#March4Trump rallies in Berkeley, California, and around the country turn violent
Saturday saw an unusual take on the protest narrative that's developed nationwide since President Donald Trump took office: his supporters convening in cities across the country for coordinated marches in his honor. Wouldn't you know it? Many of the #March4Trump rallies turned violent.
As Reuters reported, anti-Trump protesters showed up to counter pro-Trump demonstrators in Berkeley, California, the crowd numbering between 200 and 300 in total. The scene devolved from relative peace into violence with people from both sides walloping one another over the head with "wooden sticks," per Reuters, with some Trump supporters brandishing pepper spray. According to Reuters, an elderly member of the pro-Trump camp was attacked and kicked; according to Twitter, he was also pepper-sprayed.
According to the Associated Press, Berkeley police arrested 10 rally attendees. They also took a wide range of weapons away from protesters, including: "a dagger, metal pipes, bats, pieces of lumber and bricks."
The AP also reported that six anti-Trump protesters were arrested in St. Paul, Minnesota, after setting off fireworks inside the capitol building. Protests in Nashville ended in two arrests, while four people were arrested at an Olympia, Washington, demonstration, allegedly for assaulting a police officer. Trump reportedly drove through a rally near Mar-a-Lago and waved to his fans.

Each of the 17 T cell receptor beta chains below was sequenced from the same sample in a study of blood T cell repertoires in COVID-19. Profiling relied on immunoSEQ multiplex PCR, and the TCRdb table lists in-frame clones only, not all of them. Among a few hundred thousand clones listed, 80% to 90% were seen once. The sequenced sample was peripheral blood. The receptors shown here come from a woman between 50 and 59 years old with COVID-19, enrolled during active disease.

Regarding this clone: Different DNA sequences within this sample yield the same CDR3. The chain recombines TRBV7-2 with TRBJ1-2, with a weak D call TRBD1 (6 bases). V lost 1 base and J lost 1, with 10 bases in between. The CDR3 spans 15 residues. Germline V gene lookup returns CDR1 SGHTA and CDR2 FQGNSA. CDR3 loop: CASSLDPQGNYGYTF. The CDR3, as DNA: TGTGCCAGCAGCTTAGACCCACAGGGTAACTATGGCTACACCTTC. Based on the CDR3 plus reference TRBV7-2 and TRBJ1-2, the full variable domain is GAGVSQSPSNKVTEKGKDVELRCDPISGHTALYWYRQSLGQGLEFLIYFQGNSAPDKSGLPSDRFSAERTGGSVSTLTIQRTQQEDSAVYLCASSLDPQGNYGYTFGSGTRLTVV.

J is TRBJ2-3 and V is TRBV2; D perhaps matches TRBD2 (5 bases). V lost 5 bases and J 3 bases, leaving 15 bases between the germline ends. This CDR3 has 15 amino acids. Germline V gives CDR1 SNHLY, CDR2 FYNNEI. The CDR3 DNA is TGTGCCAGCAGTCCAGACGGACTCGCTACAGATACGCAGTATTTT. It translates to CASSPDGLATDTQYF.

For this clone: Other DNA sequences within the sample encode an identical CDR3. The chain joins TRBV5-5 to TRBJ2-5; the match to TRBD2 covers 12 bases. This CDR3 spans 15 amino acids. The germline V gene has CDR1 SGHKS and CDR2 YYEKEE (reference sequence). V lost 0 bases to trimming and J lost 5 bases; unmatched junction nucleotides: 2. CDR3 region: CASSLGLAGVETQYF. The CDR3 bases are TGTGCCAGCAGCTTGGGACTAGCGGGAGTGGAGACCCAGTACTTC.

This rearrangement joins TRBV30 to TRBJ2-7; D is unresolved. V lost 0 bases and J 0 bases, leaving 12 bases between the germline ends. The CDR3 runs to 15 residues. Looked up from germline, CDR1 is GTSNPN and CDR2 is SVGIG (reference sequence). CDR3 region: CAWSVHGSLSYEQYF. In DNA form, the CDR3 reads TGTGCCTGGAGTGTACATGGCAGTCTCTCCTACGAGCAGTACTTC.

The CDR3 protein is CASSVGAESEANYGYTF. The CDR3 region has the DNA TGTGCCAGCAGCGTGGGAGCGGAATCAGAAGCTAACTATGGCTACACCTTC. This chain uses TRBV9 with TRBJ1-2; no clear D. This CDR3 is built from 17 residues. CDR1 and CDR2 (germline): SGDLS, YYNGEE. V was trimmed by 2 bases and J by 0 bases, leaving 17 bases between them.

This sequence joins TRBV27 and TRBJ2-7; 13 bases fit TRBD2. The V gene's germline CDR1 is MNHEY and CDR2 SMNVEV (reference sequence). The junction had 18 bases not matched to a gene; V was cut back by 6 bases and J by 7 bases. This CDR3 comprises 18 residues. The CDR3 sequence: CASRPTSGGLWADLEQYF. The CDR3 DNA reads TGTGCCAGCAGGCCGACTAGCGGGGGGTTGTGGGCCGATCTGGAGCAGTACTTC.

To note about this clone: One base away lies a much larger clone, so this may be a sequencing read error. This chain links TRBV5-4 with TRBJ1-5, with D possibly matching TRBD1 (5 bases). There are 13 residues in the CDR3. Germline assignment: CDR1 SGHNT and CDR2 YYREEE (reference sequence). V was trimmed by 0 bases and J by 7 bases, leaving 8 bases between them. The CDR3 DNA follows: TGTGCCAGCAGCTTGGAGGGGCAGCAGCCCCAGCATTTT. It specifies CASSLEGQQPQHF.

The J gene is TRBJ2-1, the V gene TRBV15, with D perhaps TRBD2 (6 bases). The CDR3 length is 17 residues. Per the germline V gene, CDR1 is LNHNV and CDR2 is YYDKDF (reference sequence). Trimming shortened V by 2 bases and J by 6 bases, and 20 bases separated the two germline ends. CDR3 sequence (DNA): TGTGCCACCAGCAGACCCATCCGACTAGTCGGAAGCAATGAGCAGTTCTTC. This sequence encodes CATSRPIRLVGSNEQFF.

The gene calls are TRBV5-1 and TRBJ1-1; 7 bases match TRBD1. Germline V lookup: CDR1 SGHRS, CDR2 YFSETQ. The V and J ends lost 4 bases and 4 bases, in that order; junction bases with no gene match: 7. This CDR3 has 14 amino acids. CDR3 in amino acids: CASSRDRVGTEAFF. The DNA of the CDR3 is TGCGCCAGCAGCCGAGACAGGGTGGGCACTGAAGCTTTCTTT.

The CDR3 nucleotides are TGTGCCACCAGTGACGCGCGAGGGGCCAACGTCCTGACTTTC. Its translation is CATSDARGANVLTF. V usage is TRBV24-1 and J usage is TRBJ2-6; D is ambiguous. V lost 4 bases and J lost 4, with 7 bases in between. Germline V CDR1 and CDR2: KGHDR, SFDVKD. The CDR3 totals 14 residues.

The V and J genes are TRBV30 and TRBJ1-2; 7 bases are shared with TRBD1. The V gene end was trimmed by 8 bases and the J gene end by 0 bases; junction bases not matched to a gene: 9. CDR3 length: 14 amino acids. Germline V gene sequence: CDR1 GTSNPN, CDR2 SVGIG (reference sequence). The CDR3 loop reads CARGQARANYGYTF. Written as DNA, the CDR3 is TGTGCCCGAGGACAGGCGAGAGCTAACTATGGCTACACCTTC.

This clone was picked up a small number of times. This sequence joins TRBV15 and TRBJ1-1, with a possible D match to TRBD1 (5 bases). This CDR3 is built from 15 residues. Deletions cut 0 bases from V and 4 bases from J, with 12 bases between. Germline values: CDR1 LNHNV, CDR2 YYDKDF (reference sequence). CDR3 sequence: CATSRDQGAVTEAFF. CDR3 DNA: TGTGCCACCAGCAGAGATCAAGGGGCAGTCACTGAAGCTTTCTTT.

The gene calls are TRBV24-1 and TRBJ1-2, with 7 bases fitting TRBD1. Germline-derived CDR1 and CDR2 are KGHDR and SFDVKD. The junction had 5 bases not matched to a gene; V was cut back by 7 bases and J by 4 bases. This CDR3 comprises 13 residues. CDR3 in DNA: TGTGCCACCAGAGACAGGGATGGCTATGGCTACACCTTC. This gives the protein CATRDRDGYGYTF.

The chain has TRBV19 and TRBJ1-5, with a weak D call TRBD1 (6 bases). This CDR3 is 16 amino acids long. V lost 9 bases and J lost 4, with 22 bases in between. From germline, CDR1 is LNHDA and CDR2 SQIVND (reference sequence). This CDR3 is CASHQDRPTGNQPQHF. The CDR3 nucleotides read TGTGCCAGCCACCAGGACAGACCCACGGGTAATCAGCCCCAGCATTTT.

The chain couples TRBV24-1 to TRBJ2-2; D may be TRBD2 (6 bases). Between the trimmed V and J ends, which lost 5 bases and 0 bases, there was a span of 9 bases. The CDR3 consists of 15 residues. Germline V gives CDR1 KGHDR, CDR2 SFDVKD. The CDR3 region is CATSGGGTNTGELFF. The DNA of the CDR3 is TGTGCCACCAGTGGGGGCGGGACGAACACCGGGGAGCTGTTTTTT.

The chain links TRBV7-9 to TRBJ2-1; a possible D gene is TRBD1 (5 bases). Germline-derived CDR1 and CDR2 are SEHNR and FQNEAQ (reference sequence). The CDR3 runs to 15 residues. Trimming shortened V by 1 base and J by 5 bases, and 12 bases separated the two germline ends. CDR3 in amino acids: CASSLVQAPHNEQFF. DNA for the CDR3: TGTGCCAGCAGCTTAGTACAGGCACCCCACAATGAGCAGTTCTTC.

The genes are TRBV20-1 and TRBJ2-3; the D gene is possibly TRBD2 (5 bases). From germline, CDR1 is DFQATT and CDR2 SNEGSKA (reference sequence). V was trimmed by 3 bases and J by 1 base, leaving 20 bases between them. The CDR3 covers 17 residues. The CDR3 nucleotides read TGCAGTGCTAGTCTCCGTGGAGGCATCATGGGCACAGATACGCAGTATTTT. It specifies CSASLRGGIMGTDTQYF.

Not every #March4Trump dissolved into chaos, however. Mic's Tom McKay reported live from the relatively subdued rally outside Trump Tower in New York City Saturday. Roughly more than 100 pro-Trump demonstrators mostly stuck to slogans like "God bless Donald Trump," according to McKay, although their chants occasionally "took on an angry tone," as they denounced the "fake news" media, intelligence agencies and the special "snowflakes" on the other side.
Saturday's pro-Trump marches weren't the first instance of coordinated protest by people on the right. Those efforts typically draw a smaller crowd drowned out by the opposition — think, for example, about the rallies to defund Planned Parenthood in early February, which drew minimal support from the right but overwhelming pushback from the left. That didn't seem to be the case Saturday: Reports from cities around the country counted larger crowds of pro-Trump demonstrators than liberal counter-protesters.
Relative to the size of rallies and marches convened in protest of the Trump administration, though, Saturday's Trump-celebrating events were small. In an interview with Mic, a New Yorker named Thomas called the numbers who showed up outside Trump Tower on Saturday "pathetic."
"I saw this on TV and it made me really angry to see this type of support for a man who's a sexist, a bigot, a xenophobe, a racist, every single terrible thing you want to say," Thomas said. "I just wanted to come out here and be opposition of some sort."